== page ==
From single-building and single-campus audio distribution to audio delivery to external locations, IP audio offers high-quality, cost-effective solutions, writes Johannes G. Rietschel, CEO of Barix Multipoint audio encompasses a handful of design concepts. The appropriate concept depends greatly on the reach of the system, and the source of the audio. Most multipoint systems typically involve […]
From single-building and single-campus audio distribution to audio delivery to external locations, IP audio offers high-quality, cost-effective solutions, writes Johannes G. Rietschel, CEO of Barix
Multipoint audio encompasses a handful of design concepts. The appropriate concept depends greatly on the reach of the system, and the source of the audio. Most multipoint systems typically involve sending audio from one to many zones within the same facility; or from one to many external locations on the same campus. How this is most effectively accomplished is dependent on the mode of transport.
CobraNet and EtherSound based systems, for example, enable distribution of very high-quality audio from one to many points locally. However, these typically better serve live-staging applications as opposed to general audio distribution in schools, hospitals and office buildings. Facilities with powerful in-house digital production system may look to these transport methods. CobraNet is especially regarded for low latency, minimising delay as audio is delivered to more than one location.
Schools, mosques and other multi-zone facilities are increasingly looking to IP for reliable, low-latency audio transport. IP audio, in addition to supporting single-building or single-campus audio distribution, offers a robust transport architecture for delivery to external locations. While this might be more typical of broadcast or retail audio distribution, opportunities certainly exist for networking sermons and performances to
distant mosques and other locations.
What makes IP potentially very attractive to schools, mosques, office buildings and healthcare facilities is the ability to take advantage of
existing network infrastructure for audio distribution and to centralise other applications on the same network. This clears the path to cost-effectively roll out multipoint audio and other network-supported services while maintaining the high audio quality and reliable transport required.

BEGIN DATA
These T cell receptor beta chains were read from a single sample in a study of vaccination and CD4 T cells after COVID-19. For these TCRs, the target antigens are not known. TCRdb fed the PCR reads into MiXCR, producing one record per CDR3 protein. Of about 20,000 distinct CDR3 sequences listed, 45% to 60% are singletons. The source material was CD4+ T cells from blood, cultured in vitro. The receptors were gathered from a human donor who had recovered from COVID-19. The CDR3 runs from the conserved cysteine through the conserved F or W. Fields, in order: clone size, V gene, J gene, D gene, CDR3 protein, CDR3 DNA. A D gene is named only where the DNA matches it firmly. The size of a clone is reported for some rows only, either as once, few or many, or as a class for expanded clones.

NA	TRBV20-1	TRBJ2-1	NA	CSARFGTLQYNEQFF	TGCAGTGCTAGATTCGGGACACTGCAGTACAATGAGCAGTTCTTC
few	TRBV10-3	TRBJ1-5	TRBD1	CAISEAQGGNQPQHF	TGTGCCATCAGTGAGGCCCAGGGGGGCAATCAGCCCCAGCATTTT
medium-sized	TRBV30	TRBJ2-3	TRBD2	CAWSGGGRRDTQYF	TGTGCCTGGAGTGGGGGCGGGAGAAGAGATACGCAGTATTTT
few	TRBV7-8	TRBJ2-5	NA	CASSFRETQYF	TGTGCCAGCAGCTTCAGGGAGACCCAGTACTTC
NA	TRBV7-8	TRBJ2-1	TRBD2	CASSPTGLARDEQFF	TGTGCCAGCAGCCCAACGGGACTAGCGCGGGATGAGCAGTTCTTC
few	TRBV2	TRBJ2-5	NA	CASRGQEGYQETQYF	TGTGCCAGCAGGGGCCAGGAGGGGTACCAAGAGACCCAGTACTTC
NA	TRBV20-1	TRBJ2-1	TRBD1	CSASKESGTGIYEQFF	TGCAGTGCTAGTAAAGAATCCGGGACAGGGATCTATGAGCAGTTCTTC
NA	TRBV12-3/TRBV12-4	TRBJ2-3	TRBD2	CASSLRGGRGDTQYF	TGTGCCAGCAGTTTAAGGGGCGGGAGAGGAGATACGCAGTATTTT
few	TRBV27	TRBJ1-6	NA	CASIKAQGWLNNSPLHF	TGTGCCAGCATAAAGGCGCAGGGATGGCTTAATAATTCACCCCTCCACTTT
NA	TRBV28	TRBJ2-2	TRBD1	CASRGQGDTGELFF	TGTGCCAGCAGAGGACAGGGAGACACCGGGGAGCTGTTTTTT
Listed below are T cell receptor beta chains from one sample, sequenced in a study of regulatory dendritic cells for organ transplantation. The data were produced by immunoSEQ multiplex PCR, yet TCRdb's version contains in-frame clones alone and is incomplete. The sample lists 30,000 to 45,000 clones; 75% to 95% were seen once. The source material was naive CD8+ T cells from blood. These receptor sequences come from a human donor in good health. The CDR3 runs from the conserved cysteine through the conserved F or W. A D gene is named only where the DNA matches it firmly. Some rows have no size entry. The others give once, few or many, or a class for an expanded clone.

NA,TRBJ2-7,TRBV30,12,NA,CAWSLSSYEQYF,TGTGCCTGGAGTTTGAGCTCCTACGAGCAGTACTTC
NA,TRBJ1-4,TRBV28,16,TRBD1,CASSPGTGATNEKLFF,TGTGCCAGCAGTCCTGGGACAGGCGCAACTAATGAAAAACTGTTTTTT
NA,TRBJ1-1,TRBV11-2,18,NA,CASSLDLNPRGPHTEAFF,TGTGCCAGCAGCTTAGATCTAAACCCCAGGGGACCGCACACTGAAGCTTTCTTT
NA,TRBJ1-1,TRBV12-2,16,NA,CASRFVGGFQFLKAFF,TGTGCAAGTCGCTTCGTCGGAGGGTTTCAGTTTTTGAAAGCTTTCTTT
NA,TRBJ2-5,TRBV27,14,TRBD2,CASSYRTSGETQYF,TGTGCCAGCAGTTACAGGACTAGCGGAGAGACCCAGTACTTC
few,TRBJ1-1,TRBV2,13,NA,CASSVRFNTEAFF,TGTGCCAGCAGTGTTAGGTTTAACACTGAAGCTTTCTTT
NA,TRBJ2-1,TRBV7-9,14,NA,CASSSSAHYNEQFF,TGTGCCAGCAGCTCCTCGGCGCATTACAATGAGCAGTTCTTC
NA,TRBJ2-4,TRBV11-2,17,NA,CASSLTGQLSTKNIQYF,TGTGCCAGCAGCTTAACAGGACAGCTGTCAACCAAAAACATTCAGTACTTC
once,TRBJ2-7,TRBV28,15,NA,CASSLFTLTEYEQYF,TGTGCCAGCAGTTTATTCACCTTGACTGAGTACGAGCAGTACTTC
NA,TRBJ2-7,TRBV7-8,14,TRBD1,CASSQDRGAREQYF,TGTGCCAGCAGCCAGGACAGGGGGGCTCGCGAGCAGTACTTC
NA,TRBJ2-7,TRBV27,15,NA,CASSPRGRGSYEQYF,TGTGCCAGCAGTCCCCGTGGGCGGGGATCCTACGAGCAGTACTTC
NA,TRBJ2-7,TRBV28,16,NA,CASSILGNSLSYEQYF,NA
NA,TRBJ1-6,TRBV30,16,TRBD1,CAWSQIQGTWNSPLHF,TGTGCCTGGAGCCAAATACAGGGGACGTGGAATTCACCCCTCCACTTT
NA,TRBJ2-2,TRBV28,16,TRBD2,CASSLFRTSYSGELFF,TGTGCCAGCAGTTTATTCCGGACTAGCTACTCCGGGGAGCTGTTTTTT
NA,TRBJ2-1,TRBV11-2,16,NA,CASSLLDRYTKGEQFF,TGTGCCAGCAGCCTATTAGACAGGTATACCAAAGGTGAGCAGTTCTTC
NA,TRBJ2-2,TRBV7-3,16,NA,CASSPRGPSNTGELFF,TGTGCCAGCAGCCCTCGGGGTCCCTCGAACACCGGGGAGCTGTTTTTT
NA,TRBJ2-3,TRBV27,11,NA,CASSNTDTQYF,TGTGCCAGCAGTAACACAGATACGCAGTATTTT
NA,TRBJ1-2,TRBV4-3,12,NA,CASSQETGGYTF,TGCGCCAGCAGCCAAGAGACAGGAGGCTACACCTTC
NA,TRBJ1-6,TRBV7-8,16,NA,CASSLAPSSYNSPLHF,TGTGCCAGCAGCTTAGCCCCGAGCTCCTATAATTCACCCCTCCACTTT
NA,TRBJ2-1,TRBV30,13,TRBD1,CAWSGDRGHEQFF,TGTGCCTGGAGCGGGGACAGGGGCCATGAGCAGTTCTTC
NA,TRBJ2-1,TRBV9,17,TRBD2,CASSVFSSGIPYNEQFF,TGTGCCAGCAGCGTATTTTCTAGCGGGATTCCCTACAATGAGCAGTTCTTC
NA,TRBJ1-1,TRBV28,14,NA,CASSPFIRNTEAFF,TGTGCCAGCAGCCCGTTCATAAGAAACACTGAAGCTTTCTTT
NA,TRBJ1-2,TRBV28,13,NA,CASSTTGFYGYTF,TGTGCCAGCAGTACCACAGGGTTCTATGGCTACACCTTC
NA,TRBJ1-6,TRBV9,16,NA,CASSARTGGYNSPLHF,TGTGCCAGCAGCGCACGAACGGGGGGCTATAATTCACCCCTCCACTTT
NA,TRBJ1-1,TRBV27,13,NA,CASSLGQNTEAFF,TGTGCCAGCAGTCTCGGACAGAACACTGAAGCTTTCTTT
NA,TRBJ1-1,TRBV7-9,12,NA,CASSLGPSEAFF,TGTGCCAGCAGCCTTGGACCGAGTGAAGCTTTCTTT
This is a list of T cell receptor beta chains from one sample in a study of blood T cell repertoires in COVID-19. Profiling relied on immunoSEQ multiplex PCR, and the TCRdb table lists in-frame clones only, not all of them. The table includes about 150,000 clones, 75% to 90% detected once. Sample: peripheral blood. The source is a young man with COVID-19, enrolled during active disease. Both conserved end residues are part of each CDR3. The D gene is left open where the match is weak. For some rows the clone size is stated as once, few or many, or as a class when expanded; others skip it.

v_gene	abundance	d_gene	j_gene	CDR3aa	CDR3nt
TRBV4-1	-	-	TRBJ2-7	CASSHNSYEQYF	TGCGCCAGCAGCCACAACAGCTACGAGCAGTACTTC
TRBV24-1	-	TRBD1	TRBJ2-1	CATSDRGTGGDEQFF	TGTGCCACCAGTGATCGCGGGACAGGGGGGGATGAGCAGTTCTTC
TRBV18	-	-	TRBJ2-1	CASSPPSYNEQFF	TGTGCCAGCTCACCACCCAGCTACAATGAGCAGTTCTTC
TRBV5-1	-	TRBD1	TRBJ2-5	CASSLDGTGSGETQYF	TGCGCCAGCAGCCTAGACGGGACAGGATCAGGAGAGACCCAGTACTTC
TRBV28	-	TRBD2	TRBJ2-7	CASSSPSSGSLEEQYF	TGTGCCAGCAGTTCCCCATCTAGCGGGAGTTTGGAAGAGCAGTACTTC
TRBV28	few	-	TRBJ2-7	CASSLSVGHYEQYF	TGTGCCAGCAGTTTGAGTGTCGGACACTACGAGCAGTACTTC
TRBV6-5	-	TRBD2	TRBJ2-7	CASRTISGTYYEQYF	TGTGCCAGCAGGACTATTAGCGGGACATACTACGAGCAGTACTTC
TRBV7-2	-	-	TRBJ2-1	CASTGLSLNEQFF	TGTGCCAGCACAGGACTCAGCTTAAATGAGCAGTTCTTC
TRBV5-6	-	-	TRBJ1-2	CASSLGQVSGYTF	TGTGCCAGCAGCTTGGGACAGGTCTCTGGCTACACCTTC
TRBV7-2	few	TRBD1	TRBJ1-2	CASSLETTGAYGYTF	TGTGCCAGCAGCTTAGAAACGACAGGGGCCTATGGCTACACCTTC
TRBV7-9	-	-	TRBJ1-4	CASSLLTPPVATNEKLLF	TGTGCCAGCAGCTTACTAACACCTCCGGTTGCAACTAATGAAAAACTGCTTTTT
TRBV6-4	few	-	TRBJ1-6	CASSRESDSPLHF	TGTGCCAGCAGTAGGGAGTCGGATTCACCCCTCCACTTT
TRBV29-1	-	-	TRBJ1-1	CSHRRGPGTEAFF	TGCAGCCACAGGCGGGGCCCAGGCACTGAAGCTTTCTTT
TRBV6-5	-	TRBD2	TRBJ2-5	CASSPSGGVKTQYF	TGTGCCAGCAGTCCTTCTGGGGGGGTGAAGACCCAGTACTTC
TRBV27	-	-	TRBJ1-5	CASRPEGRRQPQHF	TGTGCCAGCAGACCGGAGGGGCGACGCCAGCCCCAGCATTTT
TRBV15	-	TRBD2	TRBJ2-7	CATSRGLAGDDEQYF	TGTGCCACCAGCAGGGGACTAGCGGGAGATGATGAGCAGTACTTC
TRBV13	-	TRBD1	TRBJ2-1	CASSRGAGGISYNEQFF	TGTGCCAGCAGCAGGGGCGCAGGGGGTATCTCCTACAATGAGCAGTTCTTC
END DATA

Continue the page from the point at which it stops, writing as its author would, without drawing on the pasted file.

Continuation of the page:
Think of IP distribution as a virtual audio cable. The network is the foundation for the hardware that will support the overall solution. There is of course some actual real wiring in the network infrastructure (though far less complex than the legacy spaghetti bowl). The ability to use that existing infrastructure will amount to noticeable cost savings, provided the wiring is for a shareable Ethernet network with appropriate cable
lengths, links and switches to support multi-point audio transport.
Hardware requirements are generally simple. An IP encoder is required at the source point to accept an analog or digital audio output from the router. These can cost as low as $400 depending on choice of product. Each receive site will require an IP decoder to accept the signal as transmitted over the network. A good decoder will be capable of receiving a variety of audio files (mp3, PCM, AAC, etc.) and decode it back to XLR-balanced or unbalanced audio for playout over the loudspeaker system. Each amplifier requires a decoder, which can cost as little as $200
apiece. Decoders with built-in amplifiers can be used for areas with lower audio power needs some can even be powered over the network
cable (PoE), further simplifying the wiring.